FAA bans US airlines from flying over Iraq

ROS KRASNY
Last updated 06:35 09/08/2014

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The US Federal Aviation Administration (FAA) on Friday (local time) restricted US airlines and commercial operators from flying over Iraq while armed conflict raged and the United States launched air strikes.

The FAA had previously, on August 1, restricted US airlines from flying at or below 30,000 feet (9,100 meters) over Iraq. The latest order will be reviewed by year-end.

The move reflected "the potentially hazardous situation created by the armed conflict between militants associated with the Islamic State in Iraq and the Levant and Iraqi security forces and their allies," the agency said in a notice to airmen.

The ban applies to all US-registered planes except those operated by foreign carriers, and to FAA-licensed pilots, but makes an exception for flights operated with US government permission.

US warplanes on Friday bombed Islamic State fighters marching on Iraq's Kurdish capital of Arbil, after President Barack Obama said Washington must act to prevent "genocide."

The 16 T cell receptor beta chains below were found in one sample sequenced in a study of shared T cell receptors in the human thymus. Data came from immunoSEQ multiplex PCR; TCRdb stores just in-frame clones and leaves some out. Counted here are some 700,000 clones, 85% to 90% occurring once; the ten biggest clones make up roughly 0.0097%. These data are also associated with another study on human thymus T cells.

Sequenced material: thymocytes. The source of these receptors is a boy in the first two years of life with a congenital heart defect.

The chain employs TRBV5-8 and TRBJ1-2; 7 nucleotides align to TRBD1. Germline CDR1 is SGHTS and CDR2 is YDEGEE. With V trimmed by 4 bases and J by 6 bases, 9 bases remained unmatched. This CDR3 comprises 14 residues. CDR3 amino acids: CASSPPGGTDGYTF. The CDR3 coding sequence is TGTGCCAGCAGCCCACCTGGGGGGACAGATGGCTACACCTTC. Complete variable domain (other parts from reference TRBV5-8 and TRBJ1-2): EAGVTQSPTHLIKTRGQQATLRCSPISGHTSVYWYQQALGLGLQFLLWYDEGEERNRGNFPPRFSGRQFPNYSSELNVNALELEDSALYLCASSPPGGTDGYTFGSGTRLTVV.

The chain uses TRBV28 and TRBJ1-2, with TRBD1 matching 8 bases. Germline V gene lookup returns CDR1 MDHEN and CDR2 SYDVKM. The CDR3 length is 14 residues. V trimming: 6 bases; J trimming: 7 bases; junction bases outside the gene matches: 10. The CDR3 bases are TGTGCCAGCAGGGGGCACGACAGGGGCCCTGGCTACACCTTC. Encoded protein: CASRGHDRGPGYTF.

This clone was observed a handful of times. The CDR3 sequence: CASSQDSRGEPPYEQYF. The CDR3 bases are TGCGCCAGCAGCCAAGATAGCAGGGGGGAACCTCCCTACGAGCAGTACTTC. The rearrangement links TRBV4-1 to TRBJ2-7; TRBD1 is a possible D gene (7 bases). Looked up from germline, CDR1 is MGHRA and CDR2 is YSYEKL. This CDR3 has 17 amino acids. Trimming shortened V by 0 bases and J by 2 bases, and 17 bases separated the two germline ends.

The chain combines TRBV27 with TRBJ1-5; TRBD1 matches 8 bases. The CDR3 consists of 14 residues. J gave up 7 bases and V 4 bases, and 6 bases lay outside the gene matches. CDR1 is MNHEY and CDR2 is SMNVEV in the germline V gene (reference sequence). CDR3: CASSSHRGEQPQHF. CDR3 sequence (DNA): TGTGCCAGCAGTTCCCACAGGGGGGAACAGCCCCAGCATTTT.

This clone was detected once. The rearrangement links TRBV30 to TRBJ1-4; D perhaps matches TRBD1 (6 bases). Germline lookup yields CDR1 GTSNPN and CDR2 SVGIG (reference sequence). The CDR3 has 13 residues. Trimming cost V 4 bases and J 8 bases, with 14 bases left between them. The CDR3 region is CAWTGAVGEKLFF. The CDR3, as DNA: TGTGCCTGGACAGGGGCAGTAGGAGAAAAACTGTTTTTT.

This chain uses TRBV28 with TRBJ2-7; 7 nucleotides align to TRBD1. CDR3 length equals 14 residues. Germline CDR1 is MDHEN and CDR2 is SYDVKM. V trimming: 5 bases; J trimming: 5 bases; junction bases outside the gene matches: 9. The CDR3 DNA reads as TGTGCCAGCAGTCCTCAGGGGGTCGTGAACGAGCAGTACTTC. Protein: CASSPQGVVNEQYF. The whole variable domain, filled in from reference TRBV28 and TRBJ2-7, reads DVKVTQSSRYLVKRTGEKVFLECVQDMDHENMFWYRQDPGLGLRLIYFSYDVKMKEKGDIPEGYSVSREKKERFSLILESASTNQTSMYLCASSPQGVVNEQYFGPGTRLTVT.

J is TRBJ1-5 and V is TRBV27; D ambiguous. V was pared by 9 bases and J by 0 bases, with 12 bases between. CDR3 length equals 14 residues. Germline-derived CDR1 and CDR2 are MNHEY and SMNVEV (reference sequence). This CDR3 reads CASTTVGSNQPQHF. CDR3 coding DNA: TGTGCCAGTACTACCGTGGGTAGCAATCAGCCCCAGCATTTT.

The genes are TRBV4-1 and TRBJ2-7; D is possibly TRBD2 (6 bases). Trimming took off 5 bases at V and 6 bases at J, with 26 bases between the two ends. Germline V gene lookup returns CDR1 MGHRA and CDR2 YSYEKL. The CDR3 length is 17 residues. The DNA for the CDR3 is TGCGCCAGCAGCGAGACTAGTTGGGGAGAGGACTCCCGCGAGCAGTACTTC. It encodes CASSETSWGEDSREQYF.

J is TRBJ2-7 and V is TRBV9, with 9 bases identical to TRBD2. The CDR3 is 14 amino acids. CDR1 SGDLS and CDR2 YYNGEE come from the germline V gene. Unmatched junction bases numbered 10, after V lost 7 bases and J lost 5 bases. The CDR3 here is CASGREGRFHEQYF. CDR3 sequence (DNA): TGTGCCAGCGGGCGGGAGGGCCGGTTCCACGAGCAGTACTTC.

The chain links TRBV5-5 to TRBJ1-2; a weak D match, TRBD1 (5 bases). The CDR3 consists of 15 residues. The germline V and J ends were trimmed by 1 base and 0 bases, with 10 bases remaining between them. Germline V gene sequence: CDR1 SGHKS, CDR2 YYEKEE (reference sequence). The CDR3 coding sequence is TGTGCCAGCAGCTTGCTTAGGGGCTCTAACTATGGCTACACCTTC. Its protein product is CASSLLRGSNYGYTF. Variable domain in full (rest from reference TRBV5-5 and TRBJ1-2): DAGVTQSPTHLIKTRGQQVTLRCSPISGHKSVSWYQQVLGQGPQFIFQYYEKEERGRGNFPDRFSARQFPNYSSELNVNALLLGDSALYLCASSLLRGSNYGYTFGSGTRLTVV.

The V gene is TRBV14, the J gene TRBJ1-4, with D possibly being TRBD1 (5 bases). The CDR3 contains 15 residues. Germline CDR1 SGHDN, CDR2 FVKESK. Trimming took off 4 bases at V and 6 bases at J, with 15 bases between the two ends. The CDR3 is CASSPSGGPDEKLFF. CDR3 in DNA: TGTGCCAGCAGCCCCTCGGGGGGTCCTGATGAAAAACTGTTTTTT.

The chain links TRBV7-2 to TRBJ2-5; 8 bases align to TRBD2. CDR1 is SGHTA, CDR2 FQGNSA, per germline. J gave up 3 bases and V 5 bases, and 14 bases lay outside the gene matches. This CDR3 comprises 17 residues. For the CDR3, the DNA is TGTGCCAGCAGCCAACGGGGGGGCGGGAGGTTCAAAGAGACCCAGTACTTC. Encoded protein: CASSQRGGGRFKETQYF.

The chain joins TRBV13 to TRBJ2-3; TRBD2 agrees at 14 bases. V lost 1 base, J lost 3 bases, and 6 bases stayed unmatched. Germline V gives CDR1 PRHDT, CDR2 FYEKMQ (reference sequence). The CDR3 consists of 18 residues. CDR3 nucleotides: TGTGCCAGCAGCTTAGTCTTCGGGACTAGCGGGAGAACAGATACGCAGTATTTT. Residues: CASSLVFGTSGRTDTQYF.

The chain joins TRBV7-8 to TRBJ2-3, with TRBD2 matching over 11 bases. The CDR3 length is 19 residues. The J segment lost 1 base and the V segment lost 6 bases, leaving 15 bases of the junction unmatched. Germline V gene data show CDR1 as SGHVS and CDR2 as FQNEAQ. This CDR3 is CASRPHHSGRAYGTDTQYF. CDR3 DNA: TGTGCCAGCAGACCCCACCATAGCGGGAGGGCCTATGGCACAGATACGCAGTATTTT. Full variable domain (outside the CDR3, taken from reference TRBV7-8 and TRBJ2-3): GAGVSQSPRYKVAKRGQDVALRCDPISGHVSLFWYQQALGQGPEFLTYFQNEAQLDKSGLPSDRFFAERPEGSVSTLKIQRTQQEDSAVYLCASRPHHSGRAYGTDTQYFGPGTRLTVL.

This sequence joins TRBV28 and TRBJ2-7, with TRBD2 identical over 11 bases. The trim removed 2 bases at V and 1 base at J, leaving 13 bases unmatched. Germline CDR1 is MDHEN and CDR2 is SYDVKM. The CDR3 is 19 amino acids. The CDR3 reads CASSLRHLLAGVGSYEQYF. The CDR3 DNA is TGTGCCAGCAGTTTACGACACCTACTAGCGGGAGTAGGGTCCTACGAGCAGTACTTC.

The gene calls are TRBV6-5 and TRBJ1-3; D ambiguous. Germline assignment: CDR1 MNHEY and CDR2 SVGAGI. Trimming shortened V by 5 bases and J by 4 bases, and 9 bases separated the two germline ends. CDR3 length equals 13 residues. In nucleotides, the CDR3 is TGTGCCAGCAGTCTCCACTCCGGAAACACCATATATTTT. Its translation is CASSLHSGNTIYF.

The order comes after Malaysia Airlines flight MH17 was shot down on July 17 by a missile over a rebel-held area of eastern Ukraine, killing all 298 people on board.

Several non-US carriers have already suspended flights over Iraqi airspace for security reasons.

Meanwhile, Lufthansa, Turkish Airlines and other airlines cancelled flights to and from the northern Iraqi city of Irbil after US airstrikes on Islamic militants.

Germany's Lufthansa and subsidiary Austrian Airlines said the suspension would continue through Monday, while Turkish Airlines said it has halted Irbil flights until further notice.

Turkish Airlines said it stopped the flights for security reasons after US jets dropped bombs on Islamic militants who were towing artillery outside of the Kurdish regional capital near US personnel. The US airstrikes targeted the extremist Islamic State group, which controls large areas of Syria and Iraq.

Turkish Airlines' flights to other Iraqi cities were not immediately affected, the company said.

Lufthansa said it already was avoiding Iraqi airspace on flights transiting between Europe, the Middle East and Asia.

In a statement, British Airways said it was temporarily suspending flights over Iraq "and will keep the situation under review."

- Reuters, AP

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